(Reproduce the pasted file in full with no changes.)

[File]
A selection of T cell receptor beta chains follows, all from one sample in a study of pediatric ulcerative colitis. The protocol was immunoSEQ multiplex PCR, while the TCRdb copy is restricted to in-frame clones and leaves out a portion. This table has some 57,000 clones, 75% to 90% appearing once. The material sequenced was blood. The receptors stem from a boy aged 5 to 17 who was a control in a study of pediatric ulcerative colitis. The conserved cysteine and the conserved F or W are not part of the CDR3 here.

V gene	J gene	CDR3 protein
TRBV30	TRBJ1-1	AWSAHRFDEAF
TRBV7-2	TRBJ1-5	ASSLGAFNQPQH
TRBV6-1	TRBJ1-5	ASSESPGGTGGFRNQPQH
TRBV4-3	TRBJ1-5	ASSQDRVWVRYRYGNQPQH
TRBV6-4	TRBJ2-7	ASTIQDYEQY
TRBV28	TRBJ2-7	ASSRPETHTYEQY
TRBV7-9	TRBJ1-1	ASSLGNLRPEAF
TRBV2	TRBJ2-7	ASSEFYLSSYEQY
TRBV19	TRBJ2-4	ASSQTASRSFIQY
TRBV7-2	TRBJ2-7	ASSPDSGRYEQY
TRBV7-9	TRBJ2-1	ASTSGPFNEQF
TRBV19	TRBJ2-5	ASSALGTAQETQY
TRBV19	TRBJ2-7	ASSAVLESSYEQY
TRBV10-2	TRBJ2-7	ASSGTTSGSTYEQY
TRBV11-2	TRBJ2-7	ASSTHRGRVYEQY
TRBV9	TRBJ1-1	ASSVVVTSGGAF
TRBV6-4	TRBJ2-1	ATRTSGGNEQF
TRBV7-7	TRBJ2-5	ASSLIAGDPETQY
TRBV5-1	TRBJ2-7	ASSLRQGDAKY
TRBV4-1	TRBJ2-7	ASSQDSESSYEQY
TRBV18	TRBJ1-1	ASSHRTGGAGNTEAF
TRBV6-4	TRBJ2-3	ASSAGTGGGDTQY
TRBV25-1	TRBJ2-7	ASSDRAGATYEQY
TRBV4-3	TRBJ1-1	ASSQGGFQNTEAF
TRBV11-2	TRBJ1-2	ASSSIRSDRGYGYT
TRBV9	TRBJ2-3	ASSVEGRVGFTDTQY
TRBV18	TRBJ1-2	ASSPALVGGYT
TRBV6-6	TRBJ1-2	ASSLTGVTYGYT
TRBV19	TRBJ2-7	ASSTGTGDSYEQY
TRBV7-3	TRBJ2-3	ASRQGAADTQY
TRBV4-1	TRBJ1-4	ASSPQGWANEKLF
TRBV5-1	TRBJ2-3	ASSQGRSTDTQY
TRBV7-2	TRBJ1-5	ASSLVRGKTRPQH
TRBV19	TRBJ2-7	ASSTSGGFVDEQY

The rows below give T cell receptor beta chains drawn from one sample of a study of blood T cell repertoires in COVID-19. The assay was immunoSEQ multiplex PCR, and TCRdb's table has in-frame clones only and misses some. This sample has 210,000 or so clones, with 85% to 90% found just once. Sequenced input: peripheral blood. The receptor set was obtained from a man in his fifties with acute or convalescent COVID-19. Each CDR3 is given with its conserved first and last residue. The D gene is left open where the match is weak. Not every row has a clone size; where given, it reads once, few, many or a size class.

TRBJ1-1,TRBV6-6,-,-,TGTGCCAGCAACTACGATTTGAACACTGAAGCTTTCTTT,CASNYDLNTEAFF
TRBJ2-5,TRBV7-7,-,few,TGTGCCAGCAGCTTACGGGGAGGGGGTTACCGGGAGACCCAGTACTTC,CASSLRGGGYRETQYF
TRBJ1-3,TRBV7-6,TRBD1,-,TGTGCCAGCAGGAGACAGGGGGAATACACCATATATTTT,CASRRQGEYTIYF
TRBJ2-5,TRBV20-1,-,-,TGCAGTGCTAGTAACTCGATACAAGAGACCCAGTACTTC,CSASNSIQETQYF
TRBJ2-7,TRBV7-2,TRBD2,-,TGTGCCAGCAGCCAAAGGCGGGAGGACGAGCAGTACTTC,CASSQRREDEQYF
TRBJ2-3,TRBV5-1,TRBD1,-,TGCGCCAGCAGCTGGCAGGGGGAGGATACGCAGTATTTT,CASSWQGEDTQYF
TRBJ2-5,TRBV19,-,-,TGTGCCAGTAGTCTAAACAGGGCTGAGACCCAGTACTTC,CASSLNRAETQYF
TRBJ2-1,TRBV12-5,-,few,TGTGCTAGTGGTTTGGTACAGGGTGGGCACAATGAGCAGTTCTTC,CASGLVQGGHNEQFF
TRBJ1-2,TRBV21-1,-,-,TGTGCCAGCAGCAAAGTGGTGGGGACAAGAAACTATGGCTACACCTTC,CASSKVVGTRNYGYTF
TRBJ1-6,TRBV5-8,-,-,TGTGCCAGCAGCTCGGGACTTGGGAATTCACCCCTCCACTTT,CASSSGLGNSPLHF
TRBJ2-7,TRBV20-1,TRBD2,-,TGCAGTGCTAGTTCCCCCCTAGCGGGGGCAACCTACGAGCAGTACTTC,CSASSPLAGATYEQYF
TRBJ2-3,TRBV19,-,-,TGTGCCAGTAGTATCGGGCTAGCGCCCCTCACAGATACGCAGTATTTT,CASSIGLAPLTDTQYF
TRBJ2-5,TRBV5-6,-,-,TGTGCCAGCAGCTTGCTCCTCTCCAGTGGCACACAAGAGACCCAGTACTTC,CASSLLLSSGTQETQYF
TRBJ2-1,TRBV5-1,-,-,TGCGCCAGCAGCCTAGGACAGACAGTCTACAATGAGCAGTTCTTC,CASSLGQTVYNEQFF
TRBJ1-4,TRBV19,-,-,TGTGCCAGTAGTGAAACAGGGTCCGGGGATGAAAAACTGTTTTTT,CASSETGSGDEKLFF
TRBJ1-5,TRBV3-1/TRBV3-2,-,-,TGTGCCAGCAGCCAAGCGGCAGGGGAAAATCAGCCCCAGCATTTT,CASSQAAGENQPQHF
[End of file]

A selection of T cell receptor beta chains follows, all from one sample in a study of pediatric ulcerative colitis. The protocol was immunoSEQ multiplex PCR, while the TCRdb copy is restricted to in-frame clones and leaves out a portion. This table has some 57,000 clones, 75% to 90% appearing once. The material sequenced was blood. The receptors stem from a boy aged 5 to 17 who was a control in a study of pediatric ulcerative colitis. The conserved cysteine and the conserved F or W are not part of the CDR3 here.

V gene	J gene	CDR3 protein
TRBV30	TRBJ1-1	AWSAHRFDEAF
TRBV7-2	TRBJ1-5	ASSLGAFNQPQH
TRBV6-1	TRBJ1-5	ASSESPGGTGGFRNQPQH
TRBV4-3	TRBJ1-5	ASSQDRVWVRYRYGNQPQH
TRBV6-4	TRBJ2-7	ASTIQDYEQY
TRBV28	TRBJ2-7	ASSRPETHTYEQY
TRBV7-9	TRBJ1-1	ASSLGNLRPEAF
TRBV2	TRBJ2-7	ASSEFYLSSYEQY
TRBV19	TRBJ2-4	ASSQTASRSFIQY
TRBV7-2	TRBJ2-7	ASSPDSGRYEQY
TRBV7-9	TRBJ2-1	ASTSGPFNEQF
TRBV19	TRBJ2-5	ASSALGTAQETQY
TRBV19	TRBJ2-7	ASSAVLESSYEQY
TRBV10-2	TRBJ2-7	ASSGTTSGSTYEQY
TRBV11-2	TRBJ2-7	ASSTHRGRVYEQY
TRBV9	TRBJ1-1	ASSVVVTSGGAF
TRBV6-4	TRBJ2-1	ATRTSGGNEQF
TRBV7-7	TRBJ2-5	ASSLIAGDPETQY
TRBV5-1	TRBJ2-7	ASSLRQGDAKY
TRBV4-1	TRBJ2-7	ASSQDSESSYEQY
TRBV18	TRBJ1-1	ASSHRTGGAGNTEAF
TRBV6-4	TRBJ2-3	ASSAGTGGGDTQY
TRBV25-1	TRBJ2-7	ASSDRAGATYEQY
TRBV4-3	TRBJ1-1	ASSQGGFQNTEAF
TRBV11-2	TRBJ1-2	ASSSIRSDRGYGYT
TRBV9	TRBJ2-3	ASSVEGRVGFTDTQY
TRBV18	TRBJ1-2	ASSPALVGGYT
TRBV6-6	TRBJ1-2	ASSLTGVTYGYT
TRBV19	TRBJ2-7	ASSTGTGDSYEQY
TRBV7-3	TRBJ2-3	ASRQGAADTQY
TRBV4-1	TRBJ1-4	ASSPQGWANEKLF
TRBV5-1	TRBJ2-3	ASSQGRSTDTQY
TRBV7-2	TRBJ1-5	ASSLVRGKTRPQH
TRBV19	TRBJ2-7	ASSTSGGFVDEQY

The rows below give T cell receptor beta chains drawn from one sample of a study of blood T cell repertoires in COVID-19. The assay was immunoSEQ multiplex PCR, and TCRdb's table has in-frame clones only and misses some. This sample has 210,000 or so clones, with 85% to 90% found just once. Sequenced input: peripheral blood. The receptor set was obtained from a man in his fifties with acute or convalescent COVID-19. Each CDR3 is given with its conserved first and last residue. The D gene is left open where the match is weak. Not every row has a clone size; where given, it reads once, few, many or a size class.

TRBJ1-1,TRBV6-6,-,-,TGTGCCAGCAACTACGATTTGAACACTGAAGCTTTCTTT,CASNYDLNTEAFF
TRBJ2-5,TRBV7-7,-,few,TGTGCCAGCAGCTTACGGGGAGGGGGTTACCGGGAGACCCAGTACTTC,CASSLRGGGYRETQYF
TRBJ1-3,TRBV7-6,TRBD1,-,TGTGCCAGCAGGAGACAGGGGGAATACACCATATATTTT,CASRRQGEYTIYF
TRBJ2-5,TRBV20-1,-,-,TGCAGTGCTAGTAACTCGATACAAGAGACCCAGTACTTC,CSASNSIQETQYF
TRBJ2-7,TRBV7-2,TRBD2,-,TGTGCCAGCAGCCAAAGGCGGGAGGACGAGCAGTACTTC,CASSQRREDEQYF
TRBJ2-3,TRBV5-1,TRBD1,-,TGCGCCAGCAGCTGGCAGGGGGAGGATACGCAGTATTTT,CASSWQGEDTQYF
TRBJ2-5,TRBV19,-,-,TGTGCCAGTAGTCTAAACAGGGCTGAGACCCAGTACTTC,CASSLNRAETQYF
TRBJ2-1,TRBV12-5,-,few,TGTGCTAGTGGTTTGGTACAGGGTGGGCACAATGAGCAGTTCTTC,CASGLVQGGHNEQFF
TRBJ1-2,TRBV21-1,-,-,TGTGCCAGCAGCAAAGTGGTGGGGACAAGAAACTATGGCTACACCTTC,CASSKVVGTRNYGYTF
TRBJ1-6,TRBV5-8,-,-,TGTGCCAGCAGCTCGGGACTTGGGAATTCACCCCTCCACTTT,CASSSGLGNSPLHF
TRBJ2-7,TRBV20-1,TRBD2,-,TGCAGTGCTAGTTCCCCCCTAGCGGGGGCAACCTACGAGCAGTACTTC,CSASSPLAGATYEQYF
TRBJ2-3,TRBV19,-,-,TGTGCCAGTAGTATCGGGCTAGCGCCCCTCACAGATACGCAGTATTTT,CASSIGLAPLTDTQYF
TRBJ2-5,TRBV5-6,-,-,TGTGCCAGCAGCTTGCTCCTCTCCAGTGGCACACAAGAGACCCAGTACTTC,CASSLLLSSGTQETQYF
TRBJ2-1,TRBV5-1,-,-,TGCGCCAGCAGCCTAGGACAGACAGTCTACAATGAGCAGTTCTTC,CASSLGQTVYNEQFF
TRBJ1-4,TRBV19,-,-,TGTGCCAGTAGTGAAACAGGGTCCGGGGATGAAAAACTGTTTTTT,CASSETGSGDEKLFF
TRBJ1-5,TRBV3-1/TRBV3-2,-,-,TGTGCCAGCAGCCAAGCGGCAGGGGAAAATCAGCCCCAGCATTTT,CASSQAAGENQPQHF